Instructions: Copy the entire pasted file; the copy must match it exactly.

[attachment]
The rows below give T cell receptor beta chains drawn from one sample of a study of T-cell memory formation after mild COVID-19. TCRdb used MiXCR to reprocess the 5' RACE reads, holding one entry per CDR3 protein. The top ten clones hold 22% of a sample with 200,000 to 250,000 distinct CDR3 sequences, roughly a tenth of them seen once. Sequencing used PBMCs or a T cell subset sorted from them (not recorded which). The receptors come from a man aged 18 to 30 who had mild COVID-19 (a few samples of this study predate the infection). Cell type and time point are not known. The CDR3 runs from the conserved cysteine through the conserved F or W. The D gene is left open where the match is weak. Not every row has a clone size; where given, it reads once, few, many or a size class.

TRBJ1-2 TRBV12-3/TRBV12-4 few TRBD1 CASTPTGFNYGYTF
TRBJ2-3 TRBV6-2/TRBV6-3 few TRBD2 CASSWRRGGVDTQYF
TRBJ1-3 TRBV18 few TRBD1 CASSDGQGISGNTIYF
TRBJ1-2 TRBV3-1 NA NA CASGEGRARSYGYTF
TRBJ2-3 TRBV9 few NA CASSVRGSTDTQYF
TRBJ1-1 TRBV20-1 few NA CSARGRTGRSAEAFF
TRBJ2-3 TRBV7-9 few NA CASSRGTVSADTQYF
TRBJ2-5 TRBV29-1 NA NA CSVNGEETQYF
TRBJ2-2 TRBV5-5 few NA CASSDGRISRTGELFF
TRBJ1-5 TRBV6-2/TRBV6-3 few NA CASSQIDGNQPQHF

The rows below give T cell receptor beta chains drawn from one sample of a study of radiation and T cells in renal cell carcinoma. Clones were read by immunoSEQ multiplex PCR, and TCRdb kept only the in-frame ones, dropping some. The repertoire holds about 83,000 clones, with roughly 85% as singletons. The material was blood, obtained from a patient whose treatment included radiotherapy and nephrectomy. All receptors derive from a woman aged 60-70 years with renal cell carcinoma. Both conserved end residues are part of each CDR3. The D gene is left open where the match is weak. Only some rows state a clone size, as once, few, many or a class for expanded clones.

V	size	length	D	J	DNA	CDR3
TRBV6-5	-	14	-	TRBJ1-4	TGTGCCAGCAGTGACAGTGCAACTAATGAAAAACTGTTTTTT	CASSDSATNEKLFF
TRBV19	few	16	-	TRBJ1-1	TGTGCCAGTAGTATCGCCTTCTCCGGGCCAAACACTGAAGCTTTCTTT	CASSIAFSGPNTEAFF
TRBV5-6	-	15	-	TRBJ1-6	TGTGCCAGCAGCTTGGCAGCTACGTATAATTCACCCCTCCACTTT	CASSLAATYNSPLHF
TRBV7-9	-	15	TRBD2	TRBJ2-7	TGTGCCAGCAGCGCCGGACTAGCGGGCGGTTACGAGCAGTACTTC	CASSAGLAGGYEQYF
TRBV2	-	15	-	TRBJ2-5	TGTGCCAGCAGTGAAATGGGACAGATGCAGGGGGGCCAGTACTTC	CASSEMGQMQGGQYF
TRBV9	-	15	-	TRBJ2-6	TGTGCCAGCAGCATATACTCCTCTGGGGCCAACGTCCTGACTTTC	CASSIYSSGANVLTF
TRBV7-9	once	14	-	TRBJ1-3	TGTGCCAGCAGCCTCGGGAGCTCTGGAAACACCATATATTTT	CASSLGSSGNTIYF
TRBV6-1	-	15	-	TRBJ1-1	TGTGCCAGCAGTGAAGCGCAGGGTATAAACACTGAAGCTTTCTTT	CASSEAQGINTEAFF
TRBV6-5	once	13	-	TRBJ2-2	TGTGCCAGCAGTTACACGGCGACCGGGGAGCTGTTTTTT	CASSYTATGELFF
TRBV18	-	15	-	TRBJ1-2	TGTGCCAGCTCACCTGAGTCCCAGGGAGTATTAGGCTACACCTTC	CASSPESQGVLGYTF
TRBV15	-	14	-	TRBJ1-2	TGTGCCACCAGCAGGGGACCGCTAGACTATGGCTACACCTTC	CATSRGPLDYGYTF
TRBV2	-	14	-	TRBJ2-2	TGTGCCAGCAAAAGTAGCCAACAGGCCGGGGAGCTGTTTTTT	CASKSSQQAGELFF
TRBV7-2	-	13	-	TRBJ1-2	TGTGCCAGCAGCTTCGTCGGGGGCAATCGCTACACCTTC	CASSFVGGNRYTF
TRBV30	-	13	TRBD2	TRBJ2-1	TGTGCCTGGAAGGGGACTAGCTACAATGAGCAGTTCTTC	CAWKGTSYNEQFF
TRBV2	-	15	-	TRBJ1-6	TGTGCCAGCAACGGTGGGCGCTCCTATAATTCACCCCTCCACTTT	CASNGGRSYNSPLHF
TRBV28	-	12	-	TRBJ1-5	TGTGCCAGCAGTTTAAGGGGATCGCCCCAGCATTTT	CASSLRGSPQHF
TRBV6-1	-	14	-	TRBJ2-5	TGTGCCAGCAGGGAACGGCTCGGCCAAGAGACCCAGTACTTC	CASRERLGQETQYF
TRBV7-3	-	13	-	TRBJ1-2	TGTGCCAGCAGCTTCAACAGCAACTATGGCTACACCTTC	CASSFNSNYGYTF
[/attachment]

The rows below give T cell receptor beta chains drawn from one sample of a study of T-cell memory formation after mild COVID-19. TCRdb used MiXCR to reprocess the 5' RACE reads, holding one entry per CDR3 protein. The top ten clones hold 22% of a sample with 200,000 to 250,000 distinct CDR3 sequences, roughly a tenth of them seen once. Sequencing used PBMCs or a T cell subset sorted from them (not recorded which). The receptors come from a man aged 18 to 30 who had mild COVID-19 (a few samples of this study predate the infection). Cell type and time point are not known. The CDR3 runs from the conserved cysteine through the conserved F or W. The D gene is left open where the match is weak. Not every row has a clone size; where given, it reads once, few, many or a size class.

TRBJ1-2 TRBV12-3/TRBV12-4 few TRBD1 CASTPTGFNYGYTF
TRBJ2-3 TRBV6-2/TRBV6-3 few TRBD2 CASSWRRGGVDTQYF
TRBJ1-3 TRBV18 few TRBD1 CASSDGQGISGNTIYF
TRBJ1-2 TRBV3-1 NA NA CASGEGRARSYGYTF
TRBJ2-3 TRBV9 few NA CASSVRGSTDTQYF
TRBJ1-1 TRBV20-1 few NA CSARGRTGRSAEAFF
TRBJ2-3 TRBV7-9 few NA CASSRGTVSADTQYF
TRBJ2-5 TRBV29-1 NA NA CSVNGEETQYF
TRBJ2-2 TRBV5-5 few NA CASSDGRISRTGELFF
TRBJ1-5 TRBV6-2/TRBV6-3 few NA CASSQIDGNQPQHF

The rows below give T cell receptor beta chains drawn from one sample of a study of radiation and T cells in renal cell carcinoma. Clones were read by immunoSEQ multiplex PCR, and TCRdb kept only the in-frame ones, dropping some. The repertoire holds about 83,000 clones, with roughly 85% as singletons. The material was blood, obtained from a patient whose treatment included radiotherapy and nephrectomy. All receptors derive from a woman aged 60-70 years with renal cell carcinoma. Both conserved end residues are part of each CDR3. The D gene is left open where the match is weak. Only some rows state a clone size, as once, few, many or a class for expanded clones.

V	size	length	D	J	DNA	CDR3
TRBV6-5	-	14	-	TRBJ1-4	TGTGCCAGCAGTGACAGTGCAACTAATGAAAAACTGTTTTTT	CASSDSATNEKLFF
TRBV19	few	16	-	TRBJ1-1	TGTGCCAGTAGTATCGCCTTCTCCGGGCCAAACACTGAAGCTTTCTTT	CASSIAFSGPNTEAFF
TRBV5-6	-	15	-	TRBJ1-6	TGTGCCAGCAGCTTGGCAGCTACGTATAATTCACCCCTCCACTTT	CASSLAATYNSPLHF
TRBV7-9	-	15	TRBD2	TRBJ2-7	TGTGCCAGCAGCGCCGGACTAGCGGGCGGTTACGAGCAGTACTTC	CASSAGLAGGYEQYF
TRBV2	-	15	-	TRBJ2-5	TGTGCCAGCAGTGAAATGGGACAGATGCAGGGGGGCCAGTACTTC	CASSEMGQMQGGQYF
TRBV9	-	15	-	TRBJ2-6	TGTGCCAGCAGCATATACTCCTCTGGGGCCAACGTCCTGACTTTC	CASSIYSSGANVLTF
TRBV7-9	once	14	-	TRBJ1-3	TGTGCCAGCAGCCTCGGGAGCTCTGGAAACACCATATATTTT	CASSLGSSGNTIYF
TRBV6-1	-	15	-	TRBJ1-1	TGTGCCAGCAGTGAAGCGCAGGGTATAAACACTGAAGCTTTCTTT	CASSEAQGINTEAFF
TRBV6-5	once	13	-	TRBJ2-2	TGTGCCAGCAGTTACACGGCGACCGGGGAGCTGTTTTTT	CASSYTATGELFF
TRBV18	-	15	-	TRBJ1-2	TGTGCCAGCTCACCTGAGTCCCAGGGAGTATTAGGCTACACCTTC	CASSPESQGVLGYTF
TRBV15	-	14	-	TRBJ1-2	TGTGCCACCAGCAGGGGACCGCTAGACTATGGCTACACCTTC	CATSRGPLDYGYTF
TRBV2	-	14	-	TRBJ2-2	TGTGCCAGCAAAAGTAGCCAACAGGCCGGGGAGCTGTTTTTT	CASKSSQQAGELFF
TRBV7-2	-	13	-	TRBJ1-2	TGTGCCAGCAGCTTCGTCGGGGGCAATCGCTACACCTTC	CASSFVGGNRYTF
TRBV30	-	13	TRBD2	TRBJ2-1	TGTGCCTGGAAGGGGACTAGCTACAATGAGCAGTTCTTC	CAWKGTSYNEQFF
TRBV2	-	15	-	TRBJ1-6	TGTGCCAGCAACGGTGGGCGCTCCTATAATTCACCCCTCCACTTT	CASNGGRSYNSPLHF
TRBV28	-	12	-	TRBJ1-5	TGTGCCAGCAGTTTAAGGGGATCGCCCCAGCATTTT	CASSLRGSPQHF
TRBV6-1	-	14	-	TRBJ2-5	TGTGCCAGCAGGGAACGGCTCGGCCAAGAGACCCAGTACTTC	CASRERLGQETQYF
TRBV7-3	-	13	-	TRBJ1-2	TGTGCCAGCAGCTTCAACAGCAACTATGGCTACACCTTC	CASSFNSNYGYTF